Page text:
Scripture Text – Galatians 4:1-18
One of the great setbacks to legalism in the Christian’s lifestyle is that it gives the appearance of spiritual maturity when, in reality, it leads the believer back into a “second childhood” of Christian experience. The Galatian Christians, like most believers, wanted to grow and go forward for Christ; but they were going about it in the wrong way. Their experience is not so very different from that of Christians today who get involved in various legalistic movements and denominations, hoping to become better Christians. Their heart and motives may be in the right place, but their methods are wrong.
This is the truth Paul is trying to get across to his beloved converts in Galatia. The Judaizers had convinced them into thinking that obeying the Law would make them better Christians. Their old nature felt an attraction for the Law because the Law enabled them to do things and then to see the results of those actions; it was works, under the guise of the Law. As they took stock of themselves and their achievements, they felt a sense of accomplishment, and, no doubt, a little bit of pride. They thought they were going forward when in actuality they were regressing.
Paul takes three approaches to this situation as he seeks to convince the Galatians that they do not need legalism in order to live the Christian life. They have everything they need totally and completely, by abiding in Christ Jesus.
He Explains Their Adoption
Now I say that the heir, as long as he is a child, does not differ at all from a slave, though he is master of all, but is under guardians and stewards until the time appointed by the father. Even so we, when we were children, were in bondage under the elements of the world. But when the fullness of the time had come, God sent forth His Son, born of a woman, born under the law, to redeem those who were under the law, that we might receive the adoption as sons.
And because you are sons, God has sent forth the Spirit of His Son into your hearts, crying out, “Abba, Father!” Therefore you are no longer a slave but a son, and if a son, then an heir of God through Christ. – Galatians 4:1-7
Among the blessings of the Christian experience is adoption (Galatians 4:5; Ephesians 1:5). We do not enter God’s family by adoption, the way a homeless child would enter a loving family in our own society. The only way to get into God’s family is by regeneration, being “born again” (John 3:3).
The New Testament word for adoption means “to place as an adult son.” It has to do with our standing in the family of God: we are not little children but adult sons with all of the privileges of sonship.
It is unfortunate that many translations of the New Testament do not make a distinction between children of God and sons of God. We are the children of God by faith in Christ, born into God’s family. But every child of God is automatically placed into the family as a son, and as a son he has all the legal rights and privileges of a son. When a sinner trusts Christ and is saved, as far as their condition is concerned, they are still a “spiritual babe” who needs to grow (1 Peter 2:2–3); but as far as their position is concerned, they are already an adult son who can draw on the Father’s wealth and who can exercise all the wonderful privileges of sonship.
We enter God’s family by regeneration, but we enjoy God’s family by adoption. The Christian does not have to wait to begin enjoying the spiritual riches they have in Christ. “If a son, then an heir of God through Christ.” Now follows Paul’s discussion about adoption. He reminds his readers of three specific facts.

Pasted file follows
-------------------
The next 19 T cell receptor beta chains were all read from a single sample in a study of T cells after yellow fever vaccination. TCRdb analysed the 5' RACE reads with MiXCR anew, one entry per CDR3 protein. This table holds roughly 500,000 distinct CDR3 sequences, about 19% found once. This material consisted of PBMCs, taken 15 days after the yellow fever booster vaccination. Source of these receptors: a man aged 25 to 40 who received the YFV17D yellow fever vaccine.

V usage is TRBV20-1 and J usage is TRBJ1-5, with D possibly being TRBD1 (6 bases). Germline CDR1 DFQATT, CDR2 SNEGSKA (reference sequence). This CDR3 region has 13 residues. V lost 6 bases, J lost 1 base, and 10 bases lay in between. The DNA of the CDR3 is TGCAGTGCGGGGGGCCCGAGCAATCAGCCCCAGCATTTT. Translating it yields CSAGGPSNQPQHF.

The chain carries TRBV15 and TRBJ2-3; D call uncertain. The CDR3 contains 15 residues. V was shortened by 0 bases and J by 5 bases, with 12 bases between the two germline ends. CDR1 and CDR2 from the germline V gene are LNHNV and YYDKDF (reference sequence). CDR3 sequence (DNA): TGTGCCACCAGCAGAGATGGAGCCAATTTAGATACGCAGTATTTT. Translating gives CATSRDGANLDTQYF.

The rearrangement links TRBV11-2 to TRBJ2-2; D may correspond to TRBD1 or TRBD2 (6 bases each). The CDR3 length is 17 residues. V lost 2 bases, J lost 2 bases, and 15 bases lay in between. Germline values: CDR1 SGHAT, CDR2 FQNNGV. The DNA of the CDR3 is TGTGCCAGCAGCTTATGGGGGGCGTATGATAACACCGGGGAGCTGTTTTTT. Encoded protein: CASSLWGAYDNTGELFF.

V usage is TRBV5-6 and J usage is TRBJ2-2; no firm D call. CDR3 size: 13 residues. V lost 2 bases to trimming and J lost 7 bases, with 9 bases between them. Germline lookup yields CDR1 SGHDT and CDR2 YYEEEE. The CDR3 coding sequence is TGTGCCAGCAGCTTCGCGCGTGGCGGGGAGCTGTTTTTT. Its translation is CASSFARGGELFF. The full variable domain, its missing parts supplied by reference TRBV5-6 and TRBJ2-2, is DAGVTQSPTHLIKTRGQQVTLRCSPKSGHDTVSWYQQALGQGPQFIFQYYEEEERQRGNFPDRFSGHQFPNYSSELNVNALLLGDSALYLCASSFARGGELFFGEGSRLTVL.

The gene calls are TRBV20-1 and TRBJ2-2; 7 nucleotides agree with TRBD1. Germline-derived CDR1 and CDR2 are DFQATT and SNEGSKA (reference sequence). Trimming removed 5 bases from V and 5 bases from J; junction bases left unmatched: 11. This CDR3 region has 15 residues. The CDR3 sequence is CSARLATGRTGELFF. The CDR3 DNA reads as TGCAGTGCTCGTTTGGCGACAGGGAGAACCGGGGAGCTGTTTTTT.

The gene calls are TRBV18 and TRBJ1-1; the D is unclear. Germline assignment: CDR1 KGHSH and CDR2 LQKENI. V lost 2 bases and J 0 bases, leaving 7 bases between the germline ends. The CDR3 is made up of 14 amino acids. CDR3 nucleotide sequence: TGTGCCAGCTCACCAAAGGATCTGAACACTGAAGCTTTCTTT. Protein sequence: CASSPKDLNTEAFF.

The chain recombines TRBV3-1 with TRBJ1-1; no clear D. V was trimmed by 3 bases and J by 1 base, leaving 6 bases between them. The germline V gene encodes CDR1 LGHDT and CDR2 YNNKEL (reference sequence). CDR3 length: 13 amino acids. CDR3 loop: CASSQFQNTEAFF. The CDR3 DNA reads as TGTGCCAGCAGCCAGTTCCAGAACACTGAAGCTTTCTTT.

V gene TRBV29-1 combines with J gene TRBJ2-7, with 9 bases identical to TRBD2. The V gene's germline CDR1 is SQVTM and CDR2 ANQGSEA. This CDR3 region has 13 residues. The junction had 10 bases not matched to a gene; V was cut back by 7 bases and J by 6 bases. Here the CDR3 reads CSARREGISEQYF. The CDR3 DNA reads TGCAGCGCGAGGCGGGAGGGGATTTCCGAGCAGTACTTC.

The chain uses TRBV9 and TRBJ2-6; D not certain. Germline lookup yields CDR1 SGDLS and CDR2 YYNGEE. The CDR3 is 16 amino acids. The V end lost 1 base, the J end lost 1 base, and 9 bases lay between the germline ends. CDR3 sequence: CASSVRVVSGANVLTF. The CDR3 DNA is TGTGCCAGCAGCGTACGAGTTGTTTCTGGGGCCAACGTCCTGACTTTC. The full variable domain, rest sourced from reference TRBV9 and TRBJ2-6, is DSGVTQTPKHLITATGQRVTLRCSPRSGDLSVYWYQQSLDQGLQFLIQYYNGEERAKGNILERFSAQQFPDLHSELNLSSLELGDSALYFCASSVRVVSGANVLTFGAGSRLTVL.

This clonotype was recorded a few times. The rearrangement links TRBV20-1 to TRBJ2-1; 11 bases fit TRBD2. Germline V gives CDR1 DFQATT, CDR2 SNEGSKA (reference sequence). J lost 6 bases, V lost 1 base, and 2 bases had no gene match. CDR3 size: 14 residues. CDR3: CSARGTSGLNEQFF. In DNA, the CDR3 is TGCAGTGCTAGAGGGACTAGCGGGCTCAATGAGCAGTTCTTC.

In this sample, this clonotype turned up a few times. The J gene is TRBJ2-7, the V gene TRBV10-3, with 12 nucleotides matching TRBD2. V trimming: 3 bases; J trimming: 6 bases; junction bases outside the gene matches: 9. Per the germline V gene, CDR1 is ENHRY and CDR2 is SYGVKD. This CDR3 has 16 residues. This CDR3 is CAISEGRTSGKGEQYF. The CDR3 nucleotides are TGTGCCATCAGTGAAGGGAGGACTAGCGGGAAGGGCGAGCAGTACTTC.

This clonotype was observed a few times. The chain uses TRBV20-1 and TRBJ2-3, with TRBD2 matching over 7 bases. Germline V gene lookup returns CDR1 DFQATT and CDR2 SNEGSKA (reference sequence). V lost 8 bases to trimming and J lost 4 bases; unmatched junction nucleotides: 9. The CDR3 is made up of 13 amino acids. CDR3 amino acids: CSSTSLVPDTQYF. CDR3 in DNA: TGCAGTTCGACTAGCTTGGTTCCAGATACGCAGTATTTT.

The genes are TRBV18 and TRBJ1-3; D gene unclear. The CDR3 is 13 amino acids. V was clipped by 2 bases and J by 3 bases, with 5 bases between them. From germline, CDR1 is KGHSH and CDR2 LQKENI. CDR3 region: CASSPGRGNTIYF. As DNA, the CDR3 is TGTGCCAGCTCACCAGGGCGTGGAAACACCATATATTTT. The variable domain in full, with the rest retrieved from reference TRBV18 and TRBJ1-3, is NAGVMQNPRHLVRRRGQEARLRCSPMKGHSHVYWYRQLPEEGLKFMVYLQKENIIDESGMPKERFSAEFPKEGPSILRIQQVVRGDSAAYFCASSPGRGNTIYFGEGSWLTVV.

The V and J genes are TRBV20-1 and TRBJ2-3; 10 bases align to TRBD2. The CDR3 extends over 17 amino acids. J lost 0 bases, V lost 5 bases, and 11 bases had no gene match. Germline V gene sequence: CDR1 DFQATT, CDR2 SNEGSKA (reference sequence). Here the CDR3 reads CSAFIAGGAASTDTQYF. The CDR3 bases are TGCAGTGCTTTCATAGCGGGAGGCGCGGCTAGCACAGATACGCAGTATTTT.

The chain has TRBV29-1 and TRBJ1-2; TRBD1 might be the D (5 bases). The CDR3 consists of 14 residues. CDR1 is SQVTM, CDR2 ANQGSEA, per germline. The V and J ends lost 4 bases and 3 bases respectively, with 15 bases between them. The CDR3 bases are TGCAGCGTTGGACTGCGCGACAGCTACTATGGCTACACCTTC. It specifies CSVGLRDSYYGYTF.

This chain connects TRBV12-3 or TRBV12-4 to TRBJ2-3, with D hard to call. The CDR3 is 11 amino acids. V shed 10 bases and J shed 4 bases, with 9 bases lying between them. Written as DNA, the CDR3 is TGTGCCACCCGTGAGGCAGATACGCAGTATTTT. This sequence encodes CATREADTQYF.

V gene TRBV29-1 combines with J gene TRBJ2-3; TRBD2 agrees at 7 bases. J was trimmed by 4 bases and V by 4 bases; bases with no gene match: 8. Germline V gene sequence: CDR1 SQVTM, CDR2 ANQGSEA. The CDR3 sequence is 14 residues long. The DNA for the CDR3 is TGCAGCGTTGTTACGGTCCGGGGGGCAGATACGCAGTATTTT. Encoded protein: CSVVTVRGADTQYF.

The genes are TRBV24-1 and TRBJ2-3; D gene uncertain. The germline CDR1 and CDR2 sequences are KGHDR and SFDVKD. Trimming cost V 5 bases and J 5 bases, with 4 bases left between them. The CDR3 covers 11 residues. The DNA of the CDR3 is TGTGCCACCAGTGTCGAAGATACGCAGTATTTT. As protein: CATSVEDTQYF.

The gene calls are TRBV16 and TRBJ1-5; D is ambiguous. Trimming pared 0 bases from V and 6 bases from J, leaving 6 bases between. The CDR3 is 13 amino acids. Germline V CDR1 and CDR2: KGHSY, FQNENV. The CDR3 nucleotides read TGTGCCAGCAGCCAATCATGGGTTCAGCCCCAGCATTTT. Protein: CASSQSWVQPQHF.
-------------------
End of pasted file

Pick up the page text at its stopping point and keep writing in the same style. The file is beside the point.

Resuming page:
What we were: children in bondage (verses 1-3). No matter how wealthy a father may be, his infant or toddling child cannot really enjoy that wealth. In the Roman world, the children of wealthy people were cared for by slaves. No matter who their father was, the child was still a child, under the supervision of a servant. In fact, the child was not much different from the servant who guarded him. The servant was commanded by the master of the house, and the child was commanded by the servant.
This was in reality the spiritual condition of the Jews under the age of the Law. The Law, you recall, was the “guardian,” as the Word states, that disciplined the nation and prepared the people for the coming of Christ (Galatians 3:23–25). So, when the Judaizers led the Galatians back into the legalism from which they were freed, they were leading them not only back into religious bondage, but also into moral and spiritual infancy and immaturity.
Paul states that the Jews were, like little children, in bondage to “the elements of the world.” This word elements means the basic principles, in other words, the ABCs of the world. For some fifteen centuries, Israel had been in kindergarten and grade school, learning their “spiritual ABCs,” so that they would be ready when Christ, the Messiah, would come. Then they would get the full revelation, for Jesus Christ is “the Alpha and the Omega.” – Revelation 22:13. He encompasses all the alphabet of God’s revelation to man. He is God’s last Word (Hebrews 1:1–3).
Legalism, then, is not a step toward maturity; it is a step back into childhood, into guardianship. The Law was not God’s final revelation; it was but the preparation for that final revelation in Christ. It is important that a person knows their ABCs, because they are the foundation for understanding all of the language that one must eventually learn. But the person who sits in a library and recites the ABCs instead of reading the great literature that is around them, is showing that they are indeed immature and ignorant, not mature and wise. Under the Law, the Jews were children in bondage, not sons enjoying their liberty in the Father.
To Be Continued